Shenmue I & II - Part 2 - PC Review


As the second part of the bundled Shenmue 1 & 2 'remastered' package, Sega's Shenmue 2 has been long-awaited and fans of the cult hit have been jumping for joy at its release. Taking place immediately after the events of Shenmue 1, Shenmue 2 continues Ryo's journey as he hits the shores of a brave new world full of intrigue, adventure, and a host of new minigames. More so than in the first title, Shenmue 2's upgraded visuals are far more noticeable (and appreciated), but the real winner is in the dubbing. The original release, in some regions, was Japanese dubbed with English subtitles, whereas the rereleased port contains the English audio. These (and a number of other) quality of life improvements make Shenmue 2 feel a far more complete and immersive gameplay experience.

Right from the get-go it is easy to tell that not only is Shenmue 2 better looking, but it also sounds *MUCH* better. However… Saying that the game sounds better than Shenmue 1 is not saying much at all, given how bloody poor the audio sounded. Thinking about Shenmue 1's audio makes me angry, especially given that the actual tracks are pretty rock solid. Shenmue 2, like its predecessor, has an absolutely amazing soundtrack and with the better quality audio the mix between stunning music and poor voice-over audio has been lessened, so it is not nearly as jarring, though there is still a muffled aspect to it, the voiceover is still better. It sounds, too, that the voice actors had matured a bit between Shenmue 1's release and Shenmue 2's release, as it feels less like the actors are simply reading a script and more like they are an actual part of the script.


Did I mention the music? Because the music is bloody fantastic. I would most certainly purchase it on vinyl (as that is a current trend in gaming music, and one I hope does not go away).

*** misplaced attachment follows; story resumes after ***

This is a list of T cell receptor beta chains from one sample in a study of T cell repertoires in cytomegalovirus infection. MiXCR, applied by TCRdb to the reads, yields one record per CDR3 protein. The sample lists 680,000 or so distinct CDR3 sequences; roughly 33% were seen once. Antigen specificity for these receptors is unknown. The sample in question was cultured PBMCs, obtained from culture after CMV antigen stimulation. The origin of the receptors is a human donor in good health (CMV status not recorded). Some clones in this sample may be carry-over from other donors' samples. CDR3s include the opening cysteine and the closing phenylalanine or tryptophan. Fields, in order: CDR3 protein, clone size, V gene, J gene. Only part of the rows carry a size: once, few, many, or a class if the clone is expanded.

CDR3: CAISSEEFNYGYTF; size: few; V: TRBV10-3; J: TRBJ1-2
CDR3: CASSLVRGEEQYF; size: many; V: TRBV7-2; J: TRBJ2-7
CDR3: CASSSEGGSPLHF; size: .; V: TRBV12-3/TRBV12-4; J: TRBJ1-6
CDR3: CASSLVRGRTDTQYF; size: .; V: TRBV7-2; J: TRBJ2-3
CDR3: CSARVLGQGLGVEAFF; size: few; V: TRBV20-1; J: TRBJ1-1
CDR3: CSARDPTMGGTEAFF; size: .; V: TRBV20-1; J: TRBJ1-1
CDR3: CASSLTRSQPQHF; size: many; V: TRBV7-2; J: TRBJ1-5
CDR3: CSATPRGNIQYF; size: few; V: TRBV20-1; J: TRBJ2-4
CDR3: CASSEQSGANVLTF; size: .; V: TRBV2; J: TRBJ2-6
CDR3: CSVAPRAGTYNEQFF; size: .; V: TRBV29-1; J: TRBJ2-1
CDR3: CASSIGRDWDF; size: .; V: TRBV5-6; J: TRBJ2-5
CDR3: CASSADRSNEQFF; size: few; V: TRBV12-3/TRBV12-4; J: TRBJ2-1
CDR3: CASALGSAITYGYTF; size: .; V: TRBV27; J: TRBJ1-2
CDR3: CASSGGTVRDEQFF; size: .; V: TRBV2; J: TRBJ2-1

The upgraded visuals also provide some bloom effects as lighting is far nicer than in the original release, even adding lensflares and sine extra tasty shadows. The higher resolution textures really pop and though the models and animations are a bit wooden by today's standards, would be a downright knockout to titles released even as late as 4 or 5 years ago. Given the visual upgrade that Shenmue 2 has received, I absolutely cannot wait for Shenmue 3's eventual release. Though … I will *not* be looking forward to all the bloody Quicktime Events. I seriously hate them, though in Shenmue 2's defense, since it performs quite a bit better than Shenmue 1, they are not nearly as problematic.


Perhaps due to the lighting and texture upgrades, but Shenmue 2 feels "brighter" than the dark, grungy atmosphere of Shenmue 1. While you may spend a number of hours (or more like a ton of hours) in dark alleyways and under the cover of night, the more open alleys / areas in Shenmue 2 seem to take a bit away from the "grunge" feel that was prevalent in the first game. Where alleyways were narrow and rough around the edges in Shenmue 1, they are now more open and airy, less oppressive (even though the realistic locale in Shenmue 2 is indeed more narrowly packed than the locations in the first title). A large part of what I found most inviting in Shenmue 1 was how uninviting it actually felt whereas with Shenmue 2's more open atmospheres feel a little to "warm and fuzzy." However that does not detract from how *alive* the game feels at times. Granted the larger spaces seem less packed with NPCs, they still felt far more alive than many games, certainly more so than any that were released in 2002.

Shenmue 2 is an excellent continuation of not only Ryo Hazuki's story, but also showing the evolution of open-world adventure RPGs around the turn of the century. Shenmue 1 & 2 paved the way for so many other greats; Dragon Age: Origins, Grand Theft Auto IV and V, Demon's Souls/Dark Souls, and even the Tomb Raider reboots. Though they may not have necessarily pioneered some of the now-standard aspects of gaming, Shenmue 1 & 2 showed that abrasive functions like the QTE or that open-world aspect of "alive" worlds. With Shenmue 1 & 2's rerelease, gamers of all ages can experience a cult classic that deserved for more exposure than it received. Now, with it releasing on common platforms, Shenmue 1 & 2 has a larger audience than ever before, and those that decide to follow Ryo's story will be richly rewarded.

Game Information

Platform:
PC
Developer(s):
SEGA
Publisher(s):
SEGA
Genre(s):
RPG
Mode(s):
Single Player
Other Platform(s):
Sony PlayStation 4
Microsoft Xbox One

Source:
Provided by Publisher


Article by Robert
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